A major Army exercise in Wales will be relocated if farmers carry out a threat to ban soldiers from training on private land.
The Cambrian Patrol began in 1959
Chairman of the Federation of Welsh Packs, Ken Jones, said he will prevent his fields being used by troops, in protest at the ban on hunting with dogs.
Hundreds of international soldiers take part in Cambrian Patrol in mid Wales.
It has tested soldiers' endurance and patrolling skills since 1959.
In previous years hundreds of troops from Britain, the Netherlands, Italy, Belgium, the US and Canada, have taken part.
Held over nine days at the end of October, soldiers use land in and around the Cambrian Mountains from Tregaron to Llantwryd Wells.
David Webb, a spokesman for the Army in Wales, said: "We acknowledge and appreciate the support we've received from farmers over many years.
"We very much hope that they will kindly give us permission to continue to use the land for Cambrian Patrol.
"If sufficient numbers of farmers withdraw their permission alternative arrangements will have to be made, but the exercise will go-ahead regardless on land that we have permission to use.
"We don't know at this stage where it will be re-located, but we will consider all options."
Mr Jones, 55, from Bwlchau Farm, near Llanwrtyd Wells, farms 800 acres with his wife, son and two daughters. He is also the master of Irfon and Tywi Hunt.
"Our gripe is not with the Army, but with Tony Blair and his Government.
"We've had an excellent relationship with the Army in the past and if the Government sees sense then this relationship will continue.
"We intend to cancel the Cambrian Patrol and permission will be withdrawn forever to use our land unless the Government changes its mind.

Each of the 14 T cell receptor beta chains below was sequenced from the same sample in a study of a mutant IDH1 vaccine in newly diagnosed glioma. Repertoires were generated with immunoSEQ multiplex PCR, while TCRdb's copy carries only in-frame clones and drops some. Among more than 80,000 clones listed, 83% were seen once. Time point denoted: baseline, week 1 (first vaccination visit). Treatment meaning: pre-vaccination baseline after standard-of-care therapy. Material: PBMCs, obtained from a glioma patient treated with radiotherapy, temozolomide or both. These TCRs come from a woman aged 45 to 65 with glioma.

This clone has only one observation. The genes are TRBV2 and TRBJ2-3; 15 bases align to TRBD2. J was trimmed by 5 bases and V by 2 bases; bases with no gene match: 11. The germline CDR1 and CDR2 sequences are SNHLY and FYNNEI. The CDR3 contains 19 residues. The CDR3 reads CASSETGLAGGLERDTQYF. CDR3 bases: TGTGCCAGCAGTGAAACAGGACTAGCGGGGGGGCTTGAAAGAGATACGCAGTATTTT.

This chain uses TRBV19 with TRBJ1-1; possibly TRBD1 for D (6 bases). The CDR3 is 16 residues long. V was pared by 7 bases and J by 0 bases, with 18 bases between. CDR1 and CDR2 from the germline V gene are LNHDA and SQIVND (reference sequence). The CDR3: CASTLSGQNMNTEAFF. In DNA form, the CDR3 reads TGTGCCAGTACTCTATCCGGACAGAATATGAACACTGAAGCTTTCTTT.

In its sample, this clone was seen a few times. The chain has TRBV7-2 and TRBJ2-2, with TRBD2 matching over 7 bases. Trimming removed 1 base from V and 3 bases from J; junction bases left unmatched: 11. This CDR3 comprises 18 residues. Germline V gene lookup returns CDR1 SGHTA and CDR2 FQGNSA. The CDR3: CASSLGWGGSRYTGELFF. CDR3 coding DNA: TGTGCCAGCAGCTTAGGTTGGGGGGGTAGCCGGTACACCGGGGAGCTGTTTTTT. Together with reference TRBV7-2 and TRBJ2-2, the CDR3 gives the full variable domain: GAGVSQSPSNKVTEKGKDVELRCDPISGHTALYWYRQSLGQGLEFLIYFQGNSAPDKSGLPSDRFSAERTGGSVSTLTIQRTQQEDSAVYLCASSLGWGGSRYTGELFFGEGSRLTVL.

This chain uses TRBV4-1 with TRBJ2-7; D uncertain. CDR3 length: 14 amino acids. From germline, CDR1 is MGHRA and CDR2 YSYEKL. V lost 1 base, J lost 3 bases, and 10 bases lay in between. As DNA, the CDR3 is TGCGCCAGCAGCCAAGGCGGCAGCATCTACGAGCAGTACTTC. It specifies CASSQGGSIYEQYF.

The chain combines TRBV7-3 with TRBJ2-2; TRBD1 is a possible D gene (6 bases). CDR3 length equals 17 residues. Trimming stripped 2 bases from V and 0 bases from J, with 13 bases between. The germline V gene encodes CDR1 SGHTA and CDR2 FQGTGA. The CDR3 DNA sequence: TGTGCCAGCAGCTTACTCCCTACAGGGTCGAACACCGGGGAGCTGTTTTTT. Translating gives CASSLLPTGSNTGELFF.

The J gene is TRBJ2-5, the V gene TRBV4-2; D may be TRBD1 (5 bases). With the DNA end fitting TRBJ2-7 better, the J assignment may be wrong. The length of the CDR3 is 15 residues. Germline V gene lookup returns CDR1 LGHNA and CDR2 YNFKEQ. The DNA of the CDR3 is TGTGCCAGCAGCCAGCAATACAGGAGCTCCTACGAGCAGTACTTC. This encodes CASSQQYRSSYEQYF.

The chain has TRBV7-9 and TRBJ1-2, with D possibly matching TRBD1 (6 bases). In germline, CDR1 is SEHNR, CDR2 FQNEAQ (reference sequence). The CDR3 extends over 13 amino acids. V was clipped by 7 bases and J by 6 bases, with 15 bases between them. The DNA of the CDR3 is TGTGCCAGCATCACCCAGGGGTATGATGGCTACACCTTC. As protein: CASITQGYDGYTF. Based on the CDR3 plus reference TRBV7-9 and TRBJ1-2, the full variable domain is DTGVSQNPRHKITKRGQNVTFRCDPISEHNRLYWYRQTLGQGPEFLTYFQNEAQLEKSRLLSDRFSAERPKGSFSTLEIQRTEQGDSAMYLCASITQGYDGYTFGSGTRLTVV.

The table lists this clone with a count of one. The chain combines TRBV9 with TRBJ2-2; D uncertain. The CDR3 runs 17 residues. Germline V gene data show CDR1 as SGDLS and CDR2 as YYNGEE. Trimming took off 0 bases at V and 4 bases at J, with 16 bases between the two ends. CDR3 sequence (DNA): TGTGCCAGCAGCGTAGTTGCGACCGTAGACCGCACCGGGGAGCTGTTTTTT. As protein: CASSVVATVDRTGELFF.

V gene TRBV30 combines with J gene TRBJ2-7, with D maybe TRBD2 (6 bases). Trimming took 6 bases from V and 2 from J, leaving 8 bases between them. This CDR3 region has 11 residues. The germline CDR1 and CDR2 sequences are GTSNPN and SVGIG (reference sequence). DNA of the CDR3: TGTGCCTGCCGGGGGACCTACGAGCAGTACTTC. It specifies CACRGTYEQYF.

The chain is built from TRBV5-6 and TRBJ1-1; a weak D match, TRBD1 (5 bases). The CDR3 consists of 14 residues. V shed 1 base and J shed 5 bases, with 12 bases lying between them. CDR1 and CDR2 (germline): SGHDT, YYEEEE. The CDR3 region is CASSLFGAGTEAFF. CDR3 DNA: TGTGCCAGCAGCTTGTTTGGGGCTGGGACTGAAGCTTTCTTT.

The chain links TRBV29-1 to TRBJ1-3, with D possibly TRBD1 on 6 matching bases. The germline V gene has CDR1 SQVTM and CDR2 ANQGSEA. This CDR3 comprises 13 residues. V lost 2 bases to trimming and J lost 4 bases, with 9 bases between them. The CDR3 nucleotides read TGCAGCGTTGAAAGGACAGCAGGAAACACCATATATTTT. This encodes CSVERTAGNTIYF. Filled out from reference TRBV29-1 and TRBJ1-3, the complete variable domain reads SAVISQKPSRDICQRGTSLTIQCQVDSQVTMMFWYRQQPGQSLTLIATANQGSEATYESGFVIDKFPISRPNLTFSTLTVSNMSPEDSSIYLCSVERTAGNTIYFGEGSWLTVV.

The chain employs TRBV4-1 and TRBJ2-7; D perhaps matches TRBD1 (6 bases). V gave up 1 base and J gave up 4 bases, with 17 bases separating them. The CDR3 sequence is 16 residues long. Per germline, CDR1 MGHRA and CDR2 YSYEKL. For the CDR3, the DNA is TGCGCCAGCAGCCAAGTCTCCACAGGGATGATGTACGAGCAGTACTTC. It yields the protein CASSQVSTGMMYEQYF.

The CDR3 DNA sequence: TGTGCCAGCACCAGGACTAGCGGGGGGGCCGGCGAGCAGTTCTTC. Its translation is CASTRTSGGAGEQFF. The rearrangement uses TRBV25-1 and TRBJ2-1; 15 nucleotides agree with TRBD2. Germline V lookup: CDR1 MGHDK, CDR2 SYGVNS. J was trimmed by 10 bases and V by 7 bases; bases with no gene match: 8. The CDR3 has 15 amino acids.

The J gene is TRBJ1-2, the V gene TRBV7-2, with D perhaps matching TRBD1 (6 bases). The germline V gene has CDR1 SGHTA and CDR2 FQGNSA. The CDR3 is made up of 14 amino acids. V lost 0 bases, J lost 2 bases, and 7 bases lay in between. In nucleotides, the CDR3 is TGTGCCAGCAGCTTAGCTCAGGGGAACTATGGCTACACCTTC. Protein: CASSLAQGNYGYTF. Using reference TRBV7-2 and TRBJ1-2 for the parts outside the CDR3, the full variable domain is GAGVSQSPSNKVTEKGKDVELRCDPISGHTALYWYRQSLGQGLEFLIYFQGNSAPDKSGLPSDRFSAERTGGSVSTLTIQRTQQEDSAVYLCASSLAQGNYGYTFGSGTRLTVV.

"The SAS has trained up here in the past too."
Dai Owen, 60, the master of the Gogerddan Hunt on the west side of the Cambrian Mountains, near Tregaron, said he will not allow the exercise to be carried out over his a 4,000-acre hill farm at Tynddol either.
"I have nothing against the military and this decision goes against the grain because I can remember soldiers coming up here since I was a kid," Mr Owen said.
"We've sheltered no end of soldiers from the bad weather when they've run out of energy.
"But the politicians don't care about us and every landowner in the hunt will continue to ban the Army until something changes."
Hundreds of troops from around the world take part in the Cambrian Patrol
Mr Owen said it would only take a handful of farmers to withdraw before the exercise would cease to be viable.
Meanwhile, the Farmers' Union of Wales said many of its members were threatening to refuse the Army access to their land too.
Union president Gareth Vaughan said: "We have had numerous telephone calls from angry farmers who are all threatening to stop the Army from using their land in retaliation for the hunting ban.
"They see it as the only weapon they have at their disposal to strike back at a Government that is not listening to their views."
The FUW said the ban would "seriously affect the military's training schedules."